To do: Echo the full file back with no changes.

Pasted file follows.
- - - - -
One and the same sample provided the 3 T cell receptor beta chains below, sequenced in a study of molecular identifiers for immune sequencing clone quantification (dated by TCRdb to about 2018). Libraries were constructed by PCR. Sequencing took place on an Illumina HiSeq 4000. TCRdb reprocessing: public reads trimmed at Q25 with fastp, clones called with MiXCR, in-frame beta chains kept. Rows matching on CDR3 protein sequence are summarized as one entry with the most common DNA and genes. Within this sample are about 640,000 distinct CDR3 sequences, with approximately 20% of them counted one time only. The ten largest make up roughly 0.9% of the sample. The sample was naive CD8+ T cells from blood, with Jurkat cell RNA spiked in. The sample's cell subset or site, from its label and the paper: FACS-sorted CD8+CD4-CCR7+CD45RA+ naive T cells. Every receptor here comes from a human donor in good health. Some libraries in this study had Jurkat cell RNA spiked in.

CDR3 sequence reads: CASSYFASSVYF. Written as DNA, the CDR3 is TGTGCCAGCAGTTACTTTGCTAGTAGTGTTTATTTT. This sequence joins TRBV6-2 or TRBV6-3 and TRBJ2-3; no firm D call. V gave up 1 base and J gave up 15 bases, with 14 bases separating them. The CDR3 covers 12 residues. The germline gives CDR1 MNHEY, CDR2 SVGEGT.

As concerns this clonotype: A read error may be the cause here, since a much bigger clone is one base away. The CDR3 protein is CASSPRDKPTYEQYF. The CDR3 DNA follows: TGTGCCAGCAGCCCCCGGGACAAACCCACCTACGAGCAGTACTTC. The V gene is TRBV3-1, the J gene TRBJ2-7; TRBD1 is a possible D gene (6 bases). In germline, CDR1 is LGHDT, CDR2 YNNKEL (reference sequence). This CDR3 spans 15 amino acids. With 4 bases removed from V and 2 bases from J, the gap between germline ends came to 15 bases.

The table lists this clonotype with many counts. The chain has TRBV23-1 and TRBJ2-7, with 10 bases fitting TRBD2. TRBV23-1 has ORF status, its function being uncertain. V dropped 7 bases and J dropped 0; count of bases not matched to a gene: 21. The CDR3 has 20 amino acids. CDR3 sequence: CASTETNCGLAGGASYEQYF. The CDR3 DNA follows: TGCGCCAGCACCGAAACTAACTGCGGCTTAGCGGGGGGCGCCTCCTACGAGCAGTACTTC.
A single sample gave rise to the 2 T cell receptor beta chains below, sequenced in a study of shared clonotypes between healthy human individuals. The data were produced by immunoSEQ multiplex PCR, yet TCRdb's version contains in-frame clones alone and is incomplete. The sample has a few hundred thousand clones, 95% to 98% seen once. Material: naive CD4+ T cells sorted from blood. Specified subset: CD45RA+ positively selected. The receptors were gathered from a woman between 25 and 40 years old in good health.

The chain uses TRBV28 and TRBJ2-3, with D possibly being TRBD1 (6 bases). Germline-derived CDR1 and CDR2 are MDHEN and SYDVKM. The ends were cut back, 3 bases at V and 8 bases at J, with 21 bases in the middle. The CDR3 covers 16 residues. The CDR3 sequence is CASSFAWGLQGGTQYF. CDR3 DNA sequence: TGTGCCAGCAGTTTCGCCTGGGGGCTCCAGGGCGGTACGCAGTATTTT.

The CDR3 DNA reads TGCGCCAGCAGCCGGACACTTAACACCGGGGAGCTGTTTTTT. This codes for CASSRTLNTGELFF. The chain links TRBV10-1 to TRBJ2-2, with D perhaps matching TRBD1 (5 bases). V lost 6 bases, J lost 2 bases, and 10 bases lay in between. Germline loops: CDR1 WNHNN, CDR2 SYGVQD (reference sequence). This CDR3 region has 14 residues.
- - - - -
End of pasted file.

One and the same sample provided the 3 T cell receptor beta chains below, sequenced in a study of molecular identifiers for immune sequencing clone quantification (dated by TCRdb to about 2018). Libraries were constructed by PCR. Sequencing took place on an Illumina HiSeq 4000. TCRdb reprocessing: public reads trimmed at Q25 with fastp, clones called with MiXCR, in-frame beta chains kept. Rows matching on CDR3 protein sequence are summarized as one entry with the most common DNA and genes. Within this sample are about 640,000 distinct CDR3 sequences, with approximately 20% of them counted one time only. The ten largest make up roughly 0.9% of the sample. The sample was naive CD8+ T cells from blood, with Jurkat cell RNA spiked in. The sample's cell subset or site, from its label and the paper: FACS-sorted CD8+CD4-CCR7+CD45RA+ naive T cells. Every receptor here comes from a human donor in good health. Some libraries in this study had Jurkat cell RNA spiked in.

CDR3 sequence reads: CASSYFASSVYF. Written as DNA, the CDR3 is TGTGCCAGCAGTTACTTTGCTAGTAGTGTTTATTTT. This sequence joins TRBV6-2 or TRBV6-3 and TRBJ2-3; no firm D call. V gave up 1 base and J gave up 15 bases, with 14 bases separating them. The CDR3 covers 12 residues. The germline gives CDR1 MNHEY, CDR2 SVGEGT.

As concerns this clonotype: A read error may be the cause here, since a much bigger clone is one base away. The CDR3 protein is CASSPRDKPTYEQYF. The CDR3 DNA follows: TGTGCCAGCAGCCCCCGGGACAAACCCACCTACGAGCAGTACTTC. The V gene is TRBV3-1, the J gene TRBJ2-7; TRBD1 is a possible D gene (6 bases). In germline, CDR1 is LGHDT, CDR2 YNNKEL (reference sequence). This CDR3 spans 15 amino acids. With 4 bases removed from V and 2 bases from J, the gap between germline ends came to 15 bases.

The table lists this clonotype with many counts. The chain has TRBV23-1 and TRBJ2-7, with 10 bases fitting TRBD2. TRBV23-1 has ORF status, its function being uncertain. V dropped 7 bases and J dropped 0; count of bases not matched to a gene: 21. The CDR3 has 20 amino acids. CDR3 sequence: CASTETNCGLAGGASYEQYF. The CDR3 DNA follows: TGCGCCAGCACCGAAACTAACTGCGGCTTAGCGGGGGGCGCCTCCTACGAGCAGTACTTC.
A single sample gave rise to the 2 T cell receptor beta chains below, sequenced in a study of shared clonotypes between healthy human individuals. The data were produced by immunoSEQ multiplex PCR, yet TCRdb's version contains in-frame clones alone and is incomplete. The sample has a few hundred thousand clones, 95% to 98% seen once. Material: naive CD4+ T cells sorted from blood. Specified subset: CD45RA+ positively selected. The receptors were gathered from a woman between 25 and 40 years old in good health.

The chain uses TRBV28 and TRBJ2-3, with D possibly being TRBD1 (6 bases). Germline-derived CDR1 and CDR2 are MDHEN and SYDVKM. The ends were cut back, 3 bases at V and 8 bases at J, with 21 bases in the middle. The CDR3 covers 16 residues. The CDR3 sequence is CASSFAWGLQGGTQYF. CDR3 DNA sequence: TGTGCCAGCAGTTTCGCCTGGGGGCTCCAGGGCGGTACGCAGTATTTT.

The CDR3 DNA reads TGCGCCAGCAGCCGGACACTTAACACCGGGGAGCTGTTTTTT. This codes for CASSRTLNTGELFF. The chain links TRBV10-1 to TRBJ2-2, with D perhaps matching TRBD1 (5 bases). V lost 6 bases, J lost 2 bases, and 10 bases lay in between. Germline loops: CDR1 WNHNN, CDR2 SYGVQD (reference sequence). This CDR3 region has 14 residues.